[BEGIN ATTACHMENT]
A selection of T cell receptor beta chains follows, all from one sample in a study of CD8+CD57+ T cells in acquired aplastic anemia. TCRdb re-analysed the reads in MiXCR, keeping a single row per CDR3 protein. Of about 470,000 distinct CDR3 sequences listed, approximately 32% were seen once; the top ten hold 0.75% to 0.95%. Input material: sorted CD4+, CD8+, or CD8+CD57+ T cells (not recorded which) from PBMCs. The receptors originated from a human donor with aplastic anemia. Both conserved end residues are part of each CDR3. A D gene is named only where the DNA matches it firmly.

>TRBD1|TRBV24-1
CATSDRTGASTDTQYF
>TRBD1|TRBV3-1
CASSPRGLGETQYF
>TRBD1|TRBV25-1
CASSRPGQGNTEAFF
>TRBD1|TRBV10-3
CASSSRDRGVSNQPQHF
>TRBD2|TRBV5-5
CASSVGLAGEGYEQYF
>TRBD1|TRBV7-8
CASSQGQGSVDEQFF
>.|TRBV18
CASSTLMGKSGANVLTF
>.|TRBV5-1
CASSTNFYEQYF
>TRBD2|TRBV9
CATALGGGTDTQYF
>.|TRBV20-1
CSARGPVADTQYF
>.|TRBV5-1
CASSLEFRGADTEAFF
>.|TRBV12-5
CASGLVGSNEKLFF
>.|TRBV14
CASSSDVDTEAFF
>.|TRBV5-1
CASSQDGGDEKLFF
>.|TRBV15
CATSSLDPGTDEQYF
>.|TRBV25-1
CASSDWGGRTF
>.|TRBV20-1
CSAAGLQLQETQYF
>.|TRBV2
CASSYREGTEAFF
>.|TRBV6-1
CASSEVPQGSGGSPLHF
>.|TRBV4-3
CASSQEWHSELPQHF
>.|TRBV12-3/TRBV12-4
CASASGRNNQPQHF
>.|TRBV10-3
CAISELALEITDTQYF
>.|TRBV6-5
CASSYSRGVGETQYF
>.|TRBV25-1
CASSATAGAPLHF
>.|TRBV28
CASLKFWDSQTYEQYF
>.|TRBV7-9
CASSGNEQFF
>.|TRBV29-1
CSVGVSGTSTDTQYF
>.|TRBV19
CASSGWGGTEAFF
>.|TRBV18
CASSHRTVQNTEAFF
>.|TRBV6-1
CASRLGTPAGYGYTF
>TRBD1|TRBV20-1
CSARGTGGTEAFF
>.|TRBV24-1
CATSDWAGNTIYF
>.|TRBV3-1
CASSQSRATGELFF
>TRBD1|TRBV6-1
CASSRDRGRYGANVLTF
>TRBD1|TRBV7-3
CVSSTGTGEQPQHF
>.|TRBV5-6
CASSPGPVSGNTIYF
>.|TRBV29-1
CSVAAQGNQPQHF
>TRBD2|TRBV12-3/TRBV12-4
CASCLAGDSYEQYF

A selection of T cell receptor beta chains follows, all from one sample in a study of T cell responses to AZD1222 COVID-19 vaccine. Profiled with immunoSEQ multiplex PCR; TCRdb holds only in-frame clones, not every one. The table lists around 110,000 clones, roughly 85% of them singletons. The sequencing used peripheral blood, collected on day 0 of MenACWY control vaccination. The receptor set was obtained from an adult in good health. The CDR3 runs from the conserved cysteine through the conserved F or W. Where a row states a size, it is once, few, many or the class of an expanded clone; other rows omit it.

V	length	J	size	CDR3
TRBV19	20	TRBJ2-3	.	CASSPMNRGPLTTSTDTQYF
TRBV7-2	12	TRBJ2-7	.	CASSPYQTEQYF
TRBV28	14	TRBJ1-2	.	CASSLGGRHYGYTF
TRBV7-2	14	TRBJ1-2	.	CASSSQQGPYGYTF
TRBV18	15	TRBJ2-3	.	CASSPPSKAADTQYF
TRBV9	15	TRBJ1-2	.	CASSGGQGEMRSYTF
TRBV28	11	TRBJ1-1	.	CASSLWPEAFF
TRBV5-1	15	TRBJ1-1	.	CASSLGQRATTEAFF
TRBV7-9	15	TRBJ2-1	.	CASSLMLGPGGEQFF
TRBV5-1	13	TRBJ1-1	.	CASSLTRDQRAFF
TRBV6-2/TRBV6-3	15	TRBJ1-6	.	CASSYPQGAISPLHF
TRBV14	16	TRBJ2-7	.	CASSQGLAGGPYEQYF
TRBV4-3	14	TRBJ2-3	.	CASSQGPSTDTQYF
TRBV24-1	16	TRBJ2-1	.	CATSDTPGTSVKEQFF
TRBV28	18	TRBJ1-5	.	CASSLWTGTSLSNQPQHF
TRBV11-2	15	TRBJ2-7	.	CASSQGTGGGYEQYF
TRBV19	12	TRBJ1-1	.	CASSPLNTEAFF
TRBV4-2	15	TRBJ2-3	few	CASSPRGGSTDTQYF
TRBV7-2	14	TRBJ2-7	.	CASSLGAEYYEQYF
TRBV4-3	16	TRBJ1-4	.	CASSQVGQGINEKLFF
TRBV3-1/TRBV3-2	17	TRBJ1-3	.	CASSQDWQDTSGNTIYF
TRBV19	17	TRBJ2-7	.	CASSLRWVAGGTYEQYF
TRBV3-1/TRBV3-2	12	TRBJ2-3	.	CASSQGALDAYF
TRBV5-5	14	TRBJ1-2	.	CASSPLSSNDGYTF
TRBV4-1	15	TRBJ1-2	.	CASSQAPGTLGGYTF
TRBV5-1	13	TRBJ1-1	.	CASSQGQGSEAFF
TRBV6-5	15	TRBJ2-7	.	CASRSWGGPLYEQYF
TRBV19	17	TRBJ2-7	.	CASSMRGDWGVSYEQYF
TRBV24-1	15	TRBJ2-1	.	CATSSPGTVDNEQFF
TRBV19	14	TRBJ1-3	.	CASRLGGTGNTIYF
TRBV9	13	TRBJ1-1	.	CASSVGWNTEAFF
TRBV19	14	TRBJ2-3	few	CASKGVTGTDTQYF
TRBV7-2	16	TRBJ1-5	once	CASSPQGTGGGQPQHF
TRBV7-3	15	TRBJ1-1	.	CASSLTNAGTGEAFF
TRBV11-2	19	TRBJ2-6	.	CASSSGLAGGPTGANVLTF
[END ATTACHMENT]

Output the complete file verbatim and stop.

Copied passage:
A selection of T cell receptor beta chains follows, all from one sample in a study of CD8+CD57+ T cells in acquired aplastic anemia. TCRdb re-analysed the reads in MiXCR, keeping a single row per CDR3 protein. Of about 470,000 distinct CDR3 sequences listed, approximately 32% were seen once; the top ten hold 0.75% to 0.95%. Input material: sorted CD4+, CD8+, or CD8+CD57+ T cells (not recorded which) from PBMCs. The receptors originated from a human donor with aplastic anemia. Both conserved end residues are part of each CDR3. A D gene is named only where the DNA matches it firmly.

>TRBD1|TRBV24-1
CATSDRTGASTDTQYF
>TRBD1|TRBV3-1
CASSPRGLGETQYF
>TRBD1|TRBV25-1
CASSRPGQGNTEAFF
>TRBD1|TRBV10-3
CASSSRDRGVSNQPQHF
>TRBD2|TRBV5-5
CASSVGLAGEGYEQYF
>TRBD1|TRBV7-8
CASSQGQGSVDEQFF
>.|TRBV18
CASSTLMGKSGANVLTF
>.|TRBV5-1
CASSTNFYEQYF
>TRBD2|TRBV9
CATALGGGTDTQYF
>.|TRBV20-1
CSARGPVADTQYF
>.|TRBV5-1
CASSLEFRGADTEAFF
>.|TRBV12-5
CASGLVGSNEKLFF
>.|TRBV14
CASSSDVDTEAFF
>.|TRBV5-1
CASSQDGGDEKLFF
>.|TRBV15
CATSSLDPGTDEQYF
>.|TRBV25-1
CASSDWGGRTF
>.|TRBV20-1
CSAAGLQLQETQYF
>.|TRBV2
CASSYREGTEAFF
>.|TRBV6-1
CASSEVPQGSGGSPLHF
>.|TRBV4-3
CASSQEWHSELPQHF
>.|TRBV12-3/TRBV12-4
CASASGRNNQPQHF
>.|TRBV10-3
CAISELALEITDTQYF
>.|TRBV6-5
CASSYSRGVGETQYF
>.|TRBV25-1
CASSATAGAPLHF
>.|TRBV28
CASLKFWDSQTYEQYF
>.|TRBV7-9
CASSGNEQFF
>.|TRBV29-1
CSVGVSGTSTDTQYF
>.|TRBV19
CASSGWGGTEAFF
>.|TRBV18
CASSHRTVQNTEAFF
>.|TRBV6-1
CASRLGTPAGYGYTF
>TRBD1|TRBV20-1
CSARGTGGTEAFF
>.|TRBV24-1
CATSDWAGNTIYF
>.|TRBV3-1
CASSQSRATGELFF
>TRBD1|TRBV6-1
CASSRDRGRYGANVLTF
>TRBD1|TRBV7-3
CVSSTGTGEQPQHF
>.|TRBV5-6
CASSPGPVSGNTIYF
>.|TRBV29-1
CSVAAQGNQPQHF
>TRBD2|TRBV12-3/TRBV12-4
CASCLAGDSYEQYF

A selection of T cell receptor beta chains follows, all from one sample in a study of T cell responses to AZD1222 COVID-19 vaccine. Profiled with immunoSEQ multiplex PCR; TCRdb holds only in-frame clones, not every one. The table lists around 110,000 clones, roughly 85% of them singletons. The sequencing used peripheral blood, collected on day 0 of MenACWY control vaccination. The receptor set was obtained from an adult in good health. The CDR3 runs from the conserved cysteine through the conserved F or W. Where a row states a size, it is once, few, many or the class of an expanded clone; other rows omit it.

V	length	J	size	CDR3
TRBV19	20	TRBJ2-3	.	CASSPMNRGPLTTSTDTQYF
TRBV7-2	12	TRBJ2-7	.	CASSPYQTEQYF
TRBV28	14	TRBJ1-2	.	CASSLGGRHYGYTF
TRBV7-2	14	TRBJ1-2	.	CASSSQQGPYGYTF
TRBV18	15	TRBJ2-3	.	CASSPPSKAADTQYF
TRBV9	15	TRBJ1-2	.	CASSGGQGEMRSYTF
TRBV28	11	TRBJ1-1	.	CASSLWPEAFF
TRBV5-1	15	TRBJ1-1	.	CASSLGQRATTEAFF
TRBV7-9	15	TRBJ2-1	.	CASSLMLGPGGEQFF
TRBV5-1	13	TRBJ1-1	.	CASSLTRDQRAFF
TRBV6-2/TRBV6-3	15	TRBJ1-6	.	CASSYPQGAISPLHF
TRBV14	16	TRBJ2-7	.	CASSQGLAGGPYEQYF
TRBV4-3	14	TRBJ2-3	.	CASSQGPSTDTQYF
TRBV24-1	16	TRBJ2-1	.	CATSDTPGTSVKEQFF
TRBV28	18	TRBJ1-5	.	CASSLWTGTSLSNQPQHF
TRBV11-2	15	TRBJ2-7	.	CASSQGTGGGYEQYF
TRBV19	12	TRBJ1-1	.	CASSPLNTEAFF
TRBV4-2	15	TRBJ2-3	few	CASSPRGGSTDTQYF
TRBV7-2	14	TRBJ2-7	.	CASSLGAEYYEQYF
TRBV4-3	16	TRBJ1-4	.	CASSQVGQGINEKLFF
TRBV3-1/TRBV3-2	17	TRBJ1-3	.	CASSQDWQDTSGNTIYF
TRBV19	17	TRBJ2-7	.	CASSLRWVAGGTYEQYF
TRBV3-1/TRBV3-2	12	TRBJ2-3	.	CASSQGALDAYF
TRBV5-5	14	TRBJ1-2	.	CASSPLSSNDGYTF
TRBV4-1	15	TRBJ1-2	.	CASSQAPGTLGGYTF
TRBV5-1	13	TRBJ1-1	.	CASSQGQGSEAFF
TRBV6-5	15	TRBJ2-7	.	CASRSWGGPLYEQYF
TRBV19	17	TRBJ2-7	.	CASSMRGDWGVSYEQYF
TRBV24-1	15	TRBJ2-1	.	CATSSPGTVDNEQFF
TRBV19	14	TRBJ1-3	.	CASRLGGTGNTIYF
TRBV9	13	TRBJ1-1	.	CASSVGWNTEAFF
TRBV19	14	TRBJ2-3	few	CASKGVTGTDTQYF
TRBV7-2	16	TRBJ1-5	once	CASSPQGTGGGQPQHF
TRBV7-3	15	TRBJ1-1	.	CASSLTNAGTGEAFF
TRBV11-2	19	TRBJ2-6	.	CASSSGLAGGPTGANVLTF